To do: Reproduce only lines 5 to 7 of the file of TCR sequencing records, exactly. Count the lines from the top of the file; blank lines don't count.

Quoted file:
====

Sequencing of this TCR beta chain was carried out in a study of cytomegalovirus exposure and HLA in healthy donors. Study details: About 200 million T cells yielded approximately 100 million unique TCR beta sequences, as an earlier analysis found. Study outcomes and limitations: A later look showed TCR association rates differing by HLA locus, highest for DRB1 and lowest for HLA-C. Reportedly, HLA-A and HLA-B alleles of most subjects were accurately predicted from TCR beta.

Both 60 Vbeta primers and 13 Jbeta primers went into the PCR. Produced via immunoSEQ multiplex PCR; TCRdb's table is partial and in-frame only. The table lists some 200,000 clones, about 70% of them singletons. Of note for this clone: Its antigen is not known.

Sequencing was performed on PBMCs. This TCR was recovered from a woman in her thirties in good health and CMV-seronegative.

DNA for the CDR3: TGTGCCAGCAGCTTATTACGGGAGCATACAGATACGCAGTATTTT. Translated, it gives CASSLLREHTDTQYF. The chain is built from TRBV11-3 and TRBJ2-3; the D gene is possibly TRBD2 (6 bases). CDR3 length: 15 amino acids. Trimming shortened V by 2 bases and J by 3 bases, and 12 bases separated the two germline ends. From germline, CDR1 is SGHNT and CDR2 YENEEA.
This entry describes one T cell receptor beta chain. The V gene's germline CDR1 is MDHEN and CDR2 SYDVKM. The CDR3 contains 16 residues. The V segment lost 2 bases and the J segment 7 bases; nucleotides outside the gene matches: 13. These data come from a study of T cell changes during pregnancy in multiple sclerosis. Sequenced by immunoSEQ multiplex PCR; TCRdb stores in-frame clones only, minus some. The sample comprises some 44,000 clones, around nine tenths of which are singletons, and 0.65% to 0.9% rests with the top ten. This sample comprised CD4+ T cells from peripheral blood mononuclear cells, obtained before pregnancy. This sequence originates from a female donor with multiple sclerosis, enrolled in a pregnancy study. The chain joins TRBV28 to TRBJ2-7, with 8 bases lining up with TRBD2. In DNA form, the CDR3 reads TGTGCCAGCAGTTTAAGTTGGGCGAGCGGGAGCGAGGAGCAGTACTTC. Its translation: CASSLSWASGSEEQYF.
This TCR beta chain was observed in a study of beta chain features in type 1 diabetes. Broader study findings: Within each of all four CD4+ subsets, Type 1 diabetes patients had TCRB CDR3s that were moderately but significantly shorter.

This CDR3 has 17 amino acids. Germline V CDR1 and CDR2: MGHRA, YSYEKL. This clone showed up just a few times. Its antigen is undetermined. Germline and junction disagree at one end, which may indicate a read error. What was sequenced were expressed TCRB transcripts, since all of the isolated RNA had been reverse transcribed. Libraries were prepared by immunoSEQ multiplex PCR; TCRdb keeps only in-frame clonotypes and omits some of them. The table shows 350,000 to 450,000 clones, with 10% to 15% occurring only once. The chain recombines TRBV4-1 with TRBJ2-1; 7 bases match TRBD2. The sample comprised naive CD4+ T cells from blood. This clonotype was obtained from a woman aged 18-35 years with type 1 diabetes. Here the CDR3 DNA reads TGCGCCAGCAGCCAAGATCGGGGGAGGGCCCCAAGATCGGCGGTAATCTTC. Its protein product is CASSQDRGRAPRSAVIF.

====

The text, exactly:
This entry describes one T cell receptor beta chain. The V gene's germline CDR1 is MDHEN and CDR2 SYDVKM. The CDR3 contains 16 residues. The V segment lost 2 bases and the J segment 7 bases; nucleotides outside the gene matches: 13. These data come from a study of T cell changes during pregnancy in multiple sclerosis. Sequenced by immunoSEQ multiplex PCR; TCRdb stores in-frame clones only, minus some. The sample comprises some 44,000 clones, around nine tenths of which are singletons, and 0.65% to 0.9% rests with the top ten. This sample comprised CD4+ T cells from peripheral blood mononuclear cells, obtained before pregnancy. This sequence originates from a female donor with multiple sclerosis, enrolled in a pregnancy study. The chain joins TRBV28 to TRBJ2-7, with 8 bases lining up with TRBD2. In DNA form, the CDR3 reads TGTGCCAGCAGTTTAAGTTGGGCGAGCGGGAGCGAGGAGCAGTACTTC. Its translation: CASSLSWASGSEEQYF.
This TCR beta chain was observed in a study of beta chain features in type 1 diabetes. Broader study findings: Within each of all four CD4+ subsets, Type 1 diabetes patients had TCRB CDR3s that were moderately but significantly shorter.

This CDR3 has 17 amino acids. Germline V CDR1 and CDR2: MGHRA, YSYEKL. This clone showed up just a few times. Its antigen is undetermined. Germline and junction disagree at one end, which may indicate a read error. What was sequenced were expressed TCRB transcripts, since all of the isolated RNA had been reverse transcribed. Libraries were prepared by immunoSEQ multiplex PCR; TCRdb keeps only in-frame clonotypes and omits some of them. The table shows 350,000 to 450,000 clones, with 10% to 15% occurring only once. The chain recombines TRBV4-1 with TRBJ2-1; 7 bases match TRBD2. The sample comprised naive CD4+ T cells from blood. This clonotype was obtained from a woman aged 18-35 years with type 1 diabetes. Here the CDR3 DNA reads TGCGCCAGCAGCCAAGATCGGGGGAGGGCCCCAAGATCGGCGGTAATCTTC. Its protein product is CASSQDRGRAPRSAVIF.